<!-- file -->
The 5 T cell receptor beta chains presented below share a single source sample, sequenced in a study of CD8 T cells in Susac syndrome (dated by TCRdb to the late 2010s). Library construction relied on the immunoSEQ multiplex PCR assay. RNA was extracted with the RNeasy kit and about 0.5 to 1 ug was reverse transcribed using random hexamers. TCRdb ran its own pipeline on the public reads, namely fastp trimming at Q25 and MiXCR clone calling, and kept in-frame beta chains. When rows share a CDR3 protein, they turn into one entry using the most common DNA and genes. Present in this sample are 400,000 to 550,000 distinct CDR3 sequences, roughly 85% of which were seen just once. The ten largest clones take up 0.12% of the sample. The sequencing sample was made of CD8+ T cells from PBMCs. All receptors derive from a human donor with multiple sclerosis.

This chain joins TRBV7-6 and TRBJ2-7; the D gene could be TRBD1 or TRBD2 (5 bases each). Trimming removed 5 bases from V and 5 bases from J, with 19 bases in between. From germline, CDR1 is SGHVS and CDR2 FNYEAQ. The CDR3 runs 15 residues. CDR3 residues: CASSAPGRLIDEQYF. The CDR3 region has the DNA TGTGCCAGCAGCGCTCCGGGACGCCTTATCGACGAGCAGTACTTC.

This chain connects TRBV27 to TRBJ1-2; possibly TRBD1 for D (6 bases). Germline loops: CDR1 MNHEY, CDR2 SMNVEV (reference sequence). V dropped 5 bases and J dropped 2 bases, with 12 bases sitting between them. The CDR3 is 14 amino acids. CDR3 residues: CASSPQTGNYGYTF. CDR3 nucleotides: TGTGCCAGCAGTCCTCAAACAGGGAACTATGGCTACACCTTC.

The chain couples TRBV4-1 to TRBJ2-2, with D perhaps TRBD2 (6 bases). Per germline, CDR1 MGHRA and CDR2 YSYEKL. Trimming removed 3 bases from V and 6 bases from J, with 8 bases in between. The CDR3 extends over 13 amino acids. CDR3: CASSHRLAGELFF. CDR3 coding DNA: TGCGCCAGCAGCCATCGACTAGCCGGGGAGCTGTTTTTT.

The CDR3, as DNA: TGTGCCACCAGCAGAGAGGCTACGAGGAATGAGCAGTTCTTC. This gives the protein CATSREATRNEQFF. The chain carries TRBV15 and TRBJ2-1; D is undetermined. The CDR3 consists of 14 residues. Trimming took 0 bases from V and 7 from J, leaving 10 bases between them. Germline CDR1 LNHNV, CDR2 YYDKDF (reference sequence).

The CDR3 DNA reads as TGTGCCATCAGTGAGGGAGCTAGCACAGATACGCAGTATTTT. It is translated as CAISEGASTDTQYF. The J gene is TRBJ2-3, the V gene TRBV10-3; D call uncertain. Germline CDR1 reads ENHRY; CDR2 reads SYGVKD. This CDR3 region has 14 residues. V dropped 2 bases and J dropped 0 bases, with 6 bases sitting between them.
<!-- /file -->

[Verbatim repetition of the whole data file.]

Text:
The 5 T cell receptor beta chains presented below share a single source sample, sequenced in a study of CD8 T cells in Susac syndrome (dated by TCRdb to the late 2010s). Library construction relied on the immunoSEQ multiplex PCR assay. RNA was extracted with the RNeasy kit and about 0.5 to 1 ug was reverse transcribed using random hexamers. TCRdb ran its own pipeline on the public reads, namely fastp trimming at Q25 and MiXCR clone calling, and kept in-frame beta chains. When rows share a CDR3 protein, they turn into one entry using the most common DNA and genes. Present in this sample are 400,000 to 550,000 distinct CDR3 sequences, roughly 85% of which were seen just once. The ten largest clones take up 0.12% of the sample. The sequencing sample was made of CD8+ T cells from PBMCs. All receptors derive from a human donor with multiple sclerosis.

This chain joins TRBV7-6 and TRBJ2-7; the D gene could be TRBD1 or TRBD2 (5 bases each). Trimming removed 5 bases from V and 5 bases from J, with 19 bases in between. From germline, CDR1 is SGHVS and CDR2 FNYEAQ. The CDR3 runs 15 residues. CDR3 residues: CASSAPGRLIDEQYF. The CDR3 region has the DNA TGTGCCAGCAGCGCTCCGGGACGCCTTATCGACGAGCAGTACTTC.

This chain connects TRBV27 to TRBJ1-2; possibly TRBD1 for D (6 bases). Germline loops: CDR1 MNHEY, CDR2 SMNVEV (reference sequence). V dropped 5 bases and J dropped 2 bases, with 12 bases sitting between them. The CDR3 is 14 amino acids. CDR3 residues: CASSPQTGNYGYTF. CDR3 nucleotides: TGTGCCAGCAGTCCTCAAACAGGGAACTATGGCTACACCTTC.

The chain couples TRBV4-1 to TRBJ2-2, with D perhaps TRBD2 (6 bases). Per germline, CDR1 MGHRA and CDR2 YSYEKL. Trimming removed 3 bases from V and 6 bases from J, with 8 bases in between. The CDR3 extends over 13 amino acids. CDR3: CASSHRLAGELFF. CDR3 coding DNA: TGCGCCAGCAGCCATCGACTAGCCGGGGAGCTGTTTTTT.

The CDR3, as DNA: TGTGCCACCAGCAGAGAGGCTACGAGGAATGAGCAGTTCTTC. This gives the protein CATSREATRNEQFF. The chain carries TRBV15 and TRBJ2-1; D is undetermined. The CDR3 consists of 14 residues. Trimming took 0 bases from V and 7 from J, leaving 10 bases between them. Germline CDR1 LNHNV, CDR2 YYDKDF (reference sequence).

The CDR3 DNA reads as TGTGCCATCAGTGAGGGAGCTAGCACAGATACGCAGTATTTT. It is translated as CAISEGASTDTQYF. The J gene is TRBJ2-3, the V gene TRBV10-3; D call uncertain. Germline CDR1 reads ENHRY; CDR2 reads SYGVKD. This CDR3 region has 14 residues. V dropped 2 bases and J dropped 0 bases, with 6 bases sitting between them.